I teach at a university where many students pride themselves on the “study hard, party hard” lifestyle. This might be a reflection of many of our lifestyles and our busy-ness — that even our means of relaxation is itself a reflection of that same world of overstimulation. Our relaxation often takes the form of action-filled (yet mindless) films, or violent and face-paced sports.
I don’t have any magical solutions. All I know is that we are losing the ability to live a truly human life.
“It takes more courage to examine the dark corners of your own soul than it does for a soldier to fight on a battlefield.”
How is the state of your heart today?
Let us insist on a type of human-to-human connection where when one of us responds by saying, “I am just so busy,” we can follow up by saying, “I know, love. We all are. But I want to know how your heart is doing.”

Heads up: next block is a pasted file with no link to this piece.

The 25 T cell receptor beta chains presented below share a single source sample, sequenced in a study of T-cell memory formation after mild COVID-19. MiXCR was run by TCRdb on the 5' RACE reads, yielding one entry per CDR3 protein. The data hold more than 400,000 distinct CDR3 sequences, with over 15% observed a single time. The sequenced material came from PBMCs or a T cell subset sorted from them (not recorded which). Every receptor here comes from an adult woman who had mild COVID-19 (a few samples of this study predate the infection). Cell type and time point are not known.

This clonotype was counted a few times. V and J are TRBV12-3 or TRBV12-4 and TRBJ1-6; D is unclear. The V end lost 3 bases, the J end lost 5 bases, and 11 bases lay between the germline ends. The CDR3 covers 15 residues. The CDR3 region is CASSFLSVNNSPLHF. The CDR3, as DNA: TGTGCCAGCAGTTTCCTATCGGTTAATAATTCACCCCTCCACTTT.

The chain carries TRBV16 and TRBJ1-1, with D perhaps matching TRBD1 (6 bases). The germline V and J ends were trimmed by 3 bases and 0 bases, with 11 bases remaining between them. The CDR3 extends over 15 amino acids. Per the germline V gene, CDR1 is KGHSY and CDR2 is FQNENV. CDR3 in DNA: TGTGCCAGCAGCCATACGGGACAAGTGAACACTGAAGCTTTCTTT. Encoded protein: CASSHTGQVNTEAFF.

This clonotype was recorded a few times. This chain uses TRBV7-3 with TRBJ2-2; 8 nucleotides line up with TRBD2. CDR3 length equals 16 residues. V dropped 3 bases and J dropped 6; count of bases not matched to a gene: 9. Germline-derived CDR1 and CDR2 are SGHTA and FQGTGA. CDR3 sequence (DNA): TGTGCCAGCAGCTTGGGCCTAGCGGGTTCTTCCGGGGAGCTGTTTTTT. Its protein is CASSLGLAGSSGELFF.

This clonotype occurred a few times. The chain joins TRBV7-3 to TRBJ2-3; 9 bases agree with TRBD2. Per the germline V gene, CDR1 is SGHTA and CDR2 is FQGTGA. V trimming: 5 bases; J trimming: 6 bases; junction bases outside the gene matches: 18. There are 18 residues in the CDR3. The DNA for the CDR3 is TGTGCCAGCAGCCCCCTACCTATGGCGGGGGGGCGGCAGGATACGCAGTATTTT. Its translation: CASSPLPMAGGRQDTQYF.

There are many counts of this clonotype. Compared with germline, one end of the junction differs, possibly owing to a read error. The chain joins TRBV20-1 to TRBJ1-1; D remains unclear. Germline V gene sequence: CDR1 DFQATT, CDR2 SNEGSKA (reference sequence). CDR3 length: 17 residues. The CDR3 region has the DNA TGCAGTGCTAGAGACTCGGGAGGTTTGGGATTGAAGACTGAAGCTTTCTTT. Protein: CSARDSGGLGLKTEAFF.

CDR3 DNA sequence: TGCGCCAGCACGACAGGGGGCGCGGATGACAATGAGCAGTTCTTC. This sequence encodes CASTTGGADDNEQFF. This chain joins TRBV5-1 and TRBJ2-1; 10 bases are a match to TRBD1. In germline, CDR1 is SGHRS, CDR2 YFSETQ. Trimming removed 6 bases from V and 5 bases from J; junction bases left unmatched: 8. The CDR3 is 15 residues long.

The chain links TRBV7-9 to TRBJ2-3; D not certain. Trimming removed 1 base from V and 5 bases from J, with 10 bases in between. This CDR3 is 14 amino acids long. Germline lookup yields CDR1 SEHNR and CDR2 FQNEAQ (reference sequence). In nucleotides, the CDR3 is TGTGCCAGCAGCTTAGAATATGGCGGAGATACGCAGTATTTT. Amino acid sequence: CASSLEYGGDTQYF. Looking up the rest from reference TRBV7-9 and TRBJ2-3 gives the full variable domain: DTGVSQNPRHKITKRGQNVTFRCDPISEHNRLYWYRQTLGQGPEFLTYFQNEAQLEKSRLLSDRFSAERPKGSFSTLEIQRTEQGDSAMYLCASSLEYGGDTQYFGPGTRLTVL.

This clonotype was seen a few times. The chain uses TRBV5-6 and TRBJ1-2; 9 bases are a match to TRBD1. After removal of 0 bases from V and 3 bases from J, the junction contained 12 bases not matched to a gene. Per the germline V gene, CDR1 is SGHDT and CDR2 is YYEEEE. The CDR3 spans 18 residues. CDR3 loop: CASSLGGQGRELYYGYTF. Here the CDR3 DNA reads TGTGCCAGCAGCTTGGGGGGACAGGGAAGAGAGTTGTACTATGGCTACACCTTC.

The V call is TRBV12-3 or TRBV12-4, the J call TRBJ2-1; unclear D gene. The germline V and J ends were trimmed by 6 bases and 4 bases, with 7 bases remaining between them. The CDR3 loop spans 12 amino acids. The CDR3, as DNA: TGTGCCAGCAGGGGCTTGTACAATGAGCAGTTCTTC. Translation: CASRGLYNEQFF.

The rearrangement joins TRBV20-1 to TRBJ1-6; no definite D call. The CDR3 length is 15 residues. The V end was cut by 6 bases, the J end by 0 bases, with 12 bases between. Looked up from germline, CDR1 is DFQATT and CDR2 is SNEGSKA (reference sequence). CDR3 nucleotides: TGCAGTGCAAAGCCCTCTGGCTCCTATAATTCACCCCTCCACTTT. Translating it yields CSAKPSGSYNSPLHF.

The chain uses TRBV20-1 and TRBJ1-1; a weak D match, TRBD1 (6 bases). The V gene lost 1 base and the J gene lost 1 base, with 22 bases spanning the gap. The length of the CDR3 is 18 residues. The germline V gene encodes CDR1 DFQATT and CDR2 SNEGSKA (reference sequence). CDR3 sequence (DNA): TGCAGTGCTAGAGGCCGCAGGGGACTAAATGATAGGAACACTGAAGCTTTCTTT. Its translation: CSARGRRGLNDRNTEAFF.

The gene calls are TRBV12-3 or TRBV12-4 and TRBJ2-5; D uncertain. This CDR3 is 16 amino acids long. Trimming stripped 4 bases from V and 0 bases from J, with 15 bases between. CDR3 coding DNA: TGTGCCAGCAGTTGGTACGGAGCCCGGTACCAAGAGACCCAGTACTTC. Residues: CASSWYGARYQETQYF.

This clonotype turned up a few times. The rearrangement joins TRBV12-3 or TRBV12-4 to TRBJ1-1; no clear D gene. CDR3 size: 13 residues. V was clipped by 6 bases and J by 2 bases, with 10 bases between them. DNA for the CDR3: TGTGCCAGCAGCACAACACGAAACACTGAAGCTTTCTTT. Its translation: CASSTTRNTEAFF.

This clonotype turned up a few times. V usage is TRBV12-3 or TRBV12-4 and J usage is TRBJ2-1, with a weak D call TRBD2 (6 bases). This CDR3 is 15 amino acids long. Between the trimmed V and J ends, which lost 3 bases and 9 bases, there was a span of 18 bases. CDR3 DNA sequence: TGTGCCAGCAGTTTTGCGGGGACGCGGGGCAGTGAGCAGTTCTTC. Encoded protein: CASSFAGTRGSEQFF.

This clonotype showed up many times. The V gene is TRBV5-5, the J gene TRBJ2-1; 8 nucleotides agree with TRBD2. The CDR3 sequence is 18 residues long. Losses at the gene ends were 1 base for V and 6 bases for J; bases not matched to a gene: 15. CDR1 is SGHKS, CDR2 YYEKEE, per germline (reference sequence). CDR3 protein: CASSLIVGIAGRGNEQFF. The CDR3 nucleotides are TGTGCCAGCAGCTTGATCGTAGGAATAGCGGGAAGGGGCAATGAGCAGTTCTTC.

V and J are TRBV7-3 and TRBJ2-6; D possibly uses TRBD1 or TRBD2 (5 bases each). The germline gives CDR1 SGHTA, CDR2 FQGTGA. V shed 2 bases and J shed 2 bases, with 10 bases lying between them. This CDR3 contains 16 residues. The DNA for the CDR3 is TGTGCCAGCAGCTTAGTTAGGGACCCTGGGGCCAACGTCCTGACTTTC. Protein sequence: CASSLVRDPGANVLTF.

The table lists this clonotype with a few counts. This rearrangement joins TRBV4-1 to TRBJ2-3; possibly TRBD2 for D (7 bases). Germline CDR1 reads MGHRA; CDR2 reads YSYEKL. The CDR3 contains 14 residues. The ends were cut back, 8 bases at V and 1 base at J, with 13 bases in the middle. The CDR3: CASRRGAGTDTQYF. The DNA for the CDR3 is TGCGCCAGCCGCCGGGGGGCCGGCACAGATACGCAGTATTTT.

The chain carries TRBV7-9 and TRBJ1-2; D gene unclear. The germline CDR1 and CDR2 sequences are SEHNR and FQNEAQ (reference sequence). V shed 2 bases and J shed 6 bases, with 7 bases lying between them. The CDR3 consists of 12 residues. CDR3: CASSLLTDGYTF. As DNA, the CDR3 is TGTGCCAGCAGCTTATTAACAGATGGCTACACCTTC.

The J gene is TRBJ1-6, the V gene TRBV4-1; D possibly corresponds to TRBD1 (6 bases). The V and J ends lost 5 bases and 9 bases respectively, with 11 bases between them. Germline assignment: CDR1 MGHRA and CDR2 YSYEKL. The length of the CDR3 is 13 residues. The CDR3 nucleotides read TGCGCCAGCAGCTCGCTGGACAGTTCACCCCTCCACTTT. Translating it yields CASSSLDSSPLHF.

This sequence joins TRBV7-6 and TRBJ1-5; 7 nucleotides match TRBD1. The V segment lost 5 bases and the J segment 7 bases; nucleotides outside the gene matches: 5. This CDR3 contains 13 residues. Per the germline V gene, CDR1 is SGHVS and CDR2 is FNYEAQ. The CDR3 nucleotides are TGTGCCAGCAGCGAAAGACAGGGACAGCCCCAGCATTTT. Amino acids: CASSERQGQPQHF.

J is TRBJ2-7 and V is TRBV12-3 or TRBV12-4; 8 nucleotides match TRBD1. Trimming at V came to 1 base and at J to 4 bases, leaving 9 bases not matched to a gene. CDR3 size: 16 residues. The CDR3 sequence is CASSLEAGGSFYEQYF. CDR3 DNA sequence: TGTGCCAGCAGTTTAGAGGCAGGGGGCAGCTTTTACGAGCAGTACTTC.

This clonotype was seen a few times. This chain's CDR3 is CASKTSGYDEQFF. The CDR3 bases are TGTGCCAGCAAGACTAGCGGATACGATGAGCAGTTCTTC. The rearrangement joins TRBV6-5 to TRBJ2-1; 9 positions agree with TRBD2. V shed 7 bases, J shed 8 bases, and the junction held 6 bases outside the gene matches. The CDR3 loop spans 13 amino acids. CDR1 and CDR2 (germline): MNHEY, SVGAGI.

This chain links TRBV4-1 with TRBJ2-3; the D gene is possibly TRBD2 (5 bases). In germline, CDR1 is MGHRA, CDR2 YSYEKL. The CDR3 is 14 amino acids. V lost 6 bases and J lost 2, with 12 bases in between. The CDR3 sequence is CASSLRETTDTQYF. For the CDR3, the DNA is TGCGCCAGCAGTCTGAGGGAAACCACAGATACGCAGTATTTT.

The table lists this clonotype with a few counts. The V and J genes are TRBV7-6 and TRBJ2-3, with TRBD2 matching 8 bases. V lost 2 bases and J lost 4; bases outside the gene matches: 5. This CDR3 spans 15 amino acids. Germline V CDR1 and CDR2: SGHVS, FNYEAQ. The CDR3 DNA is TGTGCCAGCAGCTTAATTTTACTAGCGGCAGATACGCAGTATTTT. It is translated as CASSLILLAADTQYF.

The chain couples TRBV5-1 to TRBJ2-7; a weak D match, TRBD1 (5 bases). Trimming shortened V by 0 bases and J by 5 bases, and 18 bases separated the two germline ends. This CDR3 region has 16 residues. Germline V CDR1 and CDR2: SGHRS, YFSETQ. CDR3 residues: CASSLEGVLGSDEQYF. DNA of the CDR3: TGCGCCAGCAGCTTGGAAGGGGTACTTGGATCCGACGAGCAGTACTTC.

When we are constantly giving ourselves away and we stay in the context of our gifting, we can lose awareness of our inner world.
Withdrawing is a reset, a refuel, and a solidifying our identity in God.
If we remain in the crowds for the fame and notoriety, we trade the life God wants to give us in the withdrawing for the temporary pleasures of the people. We sacrifice our needs for the needs of everyone else, leaving us dried out like an old fish on a hot summer’s day, unable to help anyone.
It is our responsibility to intentionally and mindfully slowdown, discover downtime, and create extra space.
- Wake 15 minutes earlier
- Get outdoors – even for a short walk
- Flip the off switch
- Salvage the commute
- Take a longer lunch
- Enjoy an afternoon tea
- Set aside time for meditation
- Take a longer shower
- Test the Pomodoro Technique